CD4 Councilmember Nithya Raman met with residents of the La Brea Hancock Homeowners Association last week to learn more about their neighborhood. Raman started off the meeting by announcing that her office and all of City Hall would be re-opening on June 15. Raman told a small group of residents in the 300 home-neighborhood, located between Carling Way and Third Street, and La Brea and Highland, that she is looking forward to working full-time in her office and in person with her staff and others in City Hall for the first time. (Raman has been working remotely since she was elected last November, due to the pandemic.) She said remote working has made it much more challenging to get her office up and running, but as she looks ahead at her office and the city’s budget, she is hopeful she can support more constituent services like tree trimming, thanks to increased federal and state funding, which has already greatly improved the city’s budget situation.
Raman was joined in the meeting by Su Lee, Raman’s Field Manager for the area, and Andrea Conant, Deputy Chief of Staff and District Manager. La Brea Hancock HOA President Cathy Roberts posed questions to Raman and her staff on a wide range of subjects of interest to the residents. Maintenance and health of the local street trees in the eleven-block neighborhood, speeding traffic on 6th Street, and housing were among the topics discussed. Residents asked for help with getting a comprehensive plan for street trees from the city’s department of Urban Forestry, to monitor trees that have structural decline and could be at risk for falling.
Jen Rojas, a Mansfield Ave. resident whose home has been struck by speeding vehicles, asked Councilmember Raman for help in getting LADOT to resume efforts begun by Councilmember David Ryu’s office to explore ways to slow the traffic down on 6th Street between La Brea and Highland Avenue.
In other discussions, Raman told residents she supports SB10, a statewide measure that would allow all municipalities to streamline construction developments of 10 units or more without state environmental reviews.
“Municipalities should be able to make those changes,” said Raman. However, she said she does not support SB9, another state measure that allow greater density on current single family lots. “I would like to see more protections for neighborhoods,” she said.
Raman also said she supports efforts to increase housing in the City. She cited the city’s Transit Oriented Community (TOC) program, which provides housing density incentives to developers who include affordable housing in their projects. However, she said she would like to increase the percentage of affordable housing required in TOC projects. She also said she’d like to see more support for housing developments in the district, though she noted that CD4 real estate is expensive and already quite well developed.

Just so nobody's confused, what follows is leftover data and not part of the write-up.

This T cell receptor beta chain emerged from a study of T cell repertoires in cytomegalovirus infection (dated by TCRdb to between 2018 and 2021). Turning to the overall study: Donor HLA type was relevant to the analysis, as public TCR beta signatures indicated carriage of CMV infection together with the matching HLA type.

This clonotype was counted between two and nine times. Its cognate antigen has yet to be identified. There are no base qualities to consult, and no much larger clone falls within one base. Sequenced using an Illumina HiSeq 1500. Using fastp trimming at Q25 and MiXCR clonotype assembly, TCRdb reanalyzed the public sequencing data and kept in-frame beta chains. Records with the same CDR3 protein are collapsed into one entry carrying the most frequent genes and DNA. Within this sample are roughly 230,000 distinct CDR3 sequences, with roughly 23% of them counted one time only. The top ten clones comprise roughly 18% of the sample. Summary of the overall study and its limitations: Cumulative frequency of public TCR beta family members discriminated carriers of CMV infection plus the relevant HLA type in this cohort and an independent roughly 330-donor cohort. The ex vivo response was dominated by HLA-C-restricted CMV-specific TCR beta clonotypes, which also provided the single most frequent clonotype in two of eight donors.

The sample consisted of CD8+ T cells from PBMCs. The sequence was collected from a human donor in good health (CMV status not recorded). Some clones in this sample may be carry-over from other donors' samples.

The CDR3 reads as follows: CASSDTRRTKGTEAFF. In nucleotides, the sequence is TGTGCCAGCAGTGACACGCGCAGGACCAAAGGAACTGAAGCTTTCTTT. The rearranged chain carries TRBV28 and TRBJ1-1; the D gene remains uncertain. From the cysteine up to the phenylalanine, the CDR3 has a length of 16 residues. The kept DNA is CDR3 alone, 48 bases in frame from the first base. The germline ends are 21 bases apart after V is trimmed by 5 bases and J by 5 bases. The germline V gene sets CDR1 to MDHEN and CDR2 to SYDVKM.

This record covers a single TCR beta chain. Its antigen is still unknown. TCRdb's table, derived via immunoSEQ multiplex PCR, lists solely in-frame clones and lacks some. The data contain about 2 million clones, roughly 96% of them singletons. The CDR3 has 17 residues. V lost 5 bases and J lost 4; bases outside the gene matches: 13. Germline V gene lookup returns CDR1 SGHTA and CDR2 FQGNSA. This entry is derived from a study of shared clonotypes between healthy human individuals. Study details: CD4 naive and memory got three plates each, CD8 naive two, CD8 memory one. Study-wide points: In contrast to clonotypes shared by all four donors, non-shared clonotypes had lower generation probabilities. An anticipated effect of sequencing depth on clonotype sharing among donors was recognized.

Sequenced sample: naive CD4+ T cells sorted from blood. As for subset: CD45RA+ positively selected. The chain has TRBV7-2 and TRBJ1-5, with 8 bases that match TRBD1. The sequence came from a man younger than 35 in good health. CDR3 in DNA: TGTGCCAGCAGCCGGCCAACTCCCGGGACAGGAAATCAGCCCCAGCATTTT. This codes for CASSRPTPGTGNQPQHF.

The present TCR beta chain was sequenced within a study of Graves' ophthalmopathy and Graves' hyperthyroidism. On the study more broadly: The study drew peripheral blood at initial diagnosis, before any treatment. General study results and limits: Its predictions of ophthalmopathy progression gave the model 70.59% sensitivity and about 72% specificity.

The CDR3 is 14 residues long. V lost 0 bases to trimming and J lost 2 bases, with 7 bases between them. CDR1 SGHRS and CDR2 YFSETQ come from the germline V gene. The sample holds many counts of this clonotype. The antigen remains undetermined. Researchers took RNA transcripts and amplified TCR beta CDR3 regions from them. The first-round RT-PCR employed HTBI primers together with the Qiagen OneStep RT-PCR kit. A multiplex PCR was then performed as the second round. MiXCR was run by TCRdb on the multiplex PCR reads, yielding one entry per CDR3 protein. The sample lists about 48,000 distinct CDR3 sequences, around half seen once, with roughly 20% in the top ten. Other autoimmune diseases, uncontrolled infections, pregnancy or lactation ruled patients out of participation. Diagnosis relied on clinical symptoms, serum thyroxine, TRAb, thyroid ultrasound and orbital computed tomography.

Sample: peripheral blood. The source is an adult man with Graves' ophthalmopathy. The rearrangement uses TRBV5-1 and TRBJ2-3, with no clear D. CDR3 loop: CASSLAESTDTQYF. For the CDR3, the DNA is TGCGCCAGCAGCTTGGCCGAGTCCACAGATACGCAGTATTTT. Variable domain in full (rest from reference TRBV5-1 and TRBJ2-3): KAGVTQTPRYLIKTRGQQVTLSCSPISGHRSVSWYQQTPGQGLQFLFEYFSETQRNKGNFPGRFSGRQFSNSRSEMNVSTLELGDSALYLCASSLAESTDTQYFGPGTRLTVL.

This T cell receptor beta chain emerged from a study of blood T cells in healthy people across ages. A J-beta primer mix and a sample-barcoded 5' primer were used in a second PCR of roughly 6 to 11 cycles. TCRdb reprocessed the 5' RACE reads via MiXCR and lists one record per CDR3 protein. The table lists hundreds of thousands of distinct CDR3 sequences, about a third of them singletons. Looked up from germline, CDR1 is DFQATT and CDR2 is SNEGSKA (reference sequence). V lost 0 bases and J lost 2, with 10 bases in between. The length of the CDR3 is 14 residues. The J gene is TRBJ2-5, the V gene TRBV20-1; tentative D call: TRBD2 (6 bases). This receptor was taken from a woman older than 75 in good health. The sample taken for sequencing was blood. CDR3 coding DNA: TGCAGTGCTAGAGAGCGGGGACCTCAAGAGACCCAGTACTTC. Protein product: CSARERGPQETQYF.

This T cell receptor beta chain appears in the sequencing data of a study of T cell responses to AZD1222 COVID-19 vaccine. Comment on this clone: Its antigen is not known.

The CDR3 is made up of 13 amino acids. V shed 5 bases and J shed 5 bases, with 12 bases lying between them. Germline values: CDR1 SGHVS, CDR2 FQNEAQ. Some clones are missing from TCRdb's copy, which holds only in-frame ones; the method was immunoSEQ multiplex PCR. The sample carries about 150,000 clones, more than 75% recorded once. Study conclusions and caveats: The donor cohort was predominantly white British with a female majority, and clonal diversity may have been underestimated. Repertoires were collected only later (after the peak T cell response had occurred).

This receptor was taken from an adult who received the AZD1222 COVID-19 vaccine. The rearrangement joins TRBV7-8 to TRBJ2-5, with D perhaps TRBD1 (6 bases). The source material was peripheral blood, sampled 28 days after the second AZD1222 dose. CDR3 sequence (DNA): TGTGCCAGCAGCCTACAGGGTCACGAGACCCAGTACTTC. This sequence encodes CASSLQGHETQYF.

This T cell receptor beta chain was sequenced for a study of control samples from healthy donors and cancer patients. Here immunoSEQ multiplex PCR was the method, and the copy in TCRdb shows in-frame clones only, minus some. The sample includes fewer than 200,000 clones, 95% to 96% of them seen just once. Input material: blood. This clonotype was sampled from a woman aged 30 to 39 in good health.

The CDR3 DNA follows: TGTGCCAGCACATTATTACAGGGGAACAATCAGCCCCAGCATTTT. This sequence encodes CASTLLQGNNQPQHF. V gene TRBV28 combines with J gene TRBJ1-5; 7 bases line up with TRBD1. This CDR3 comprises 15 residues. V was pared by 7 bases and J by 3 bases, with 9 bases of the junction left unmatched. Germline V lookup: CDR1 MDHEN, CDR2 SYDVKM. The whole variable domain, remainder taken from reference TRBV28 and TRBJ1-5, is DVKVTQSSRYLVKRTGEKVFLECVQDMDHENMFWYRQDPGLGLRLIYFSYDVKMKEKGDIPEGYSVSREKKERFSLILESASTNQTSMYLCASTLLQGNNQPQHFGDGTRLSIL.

“I don’t hear a community of yes,” said Raman, urging residents to actively support housing. “We need to build more housing. I would ask all of you to help us identify the opportunities in this neighborhood.”
“Creating a sense of place is important to the livability of a city. And that happens through the uniqueness of neighborhoods such as La Brea Hancock. Tom LaBonge always said that it is neighborhoods that make Los Angeles great,” Roberts told the Buzz. “We look forward to working with CM Raman to identify locations on (Wilshire and La Brea) or (commercial corridors) (where there is unused capacity) or (that are viable locations) for denser housing while preserving our single family zoning.”
After Raman left the meeting, residents heard from nearby Hancock Park residents Clif Lord and Jennifer Devore, who asked the La Brea Hancock Homeowners Association to support their request to LADOT to pursue safety measures at the intersections of 4th Street and Highland and Rossmore Avenues that do not include traffic lights and restricted turn lanes. The La Brea Hancock board agreed to study the matter further.
The next meeting of the association will be its annual meeting and election of officers. Below is a link to a recording of the meeting. https://us02web.zoom.us/rec/share/F0e3p9WEy3hzBNkgLiwOPJoQ73bgV3_Jfe6BsH57k_zSn5QtjVKlOkqeGcL10JU.JvanVbssoUNTAk2U Passcode: &#%gGk!1
About Patricia Lombard
Patricia Lombard is the co-editor and publisher of the Larchmont Buzz. Patty lives with her family in Fremont Place. She has been active in neighborhood issues since moving here in 1989. Her pictorial history, "Larchmont" for Arcadia Press is available at Chevalier's Books.
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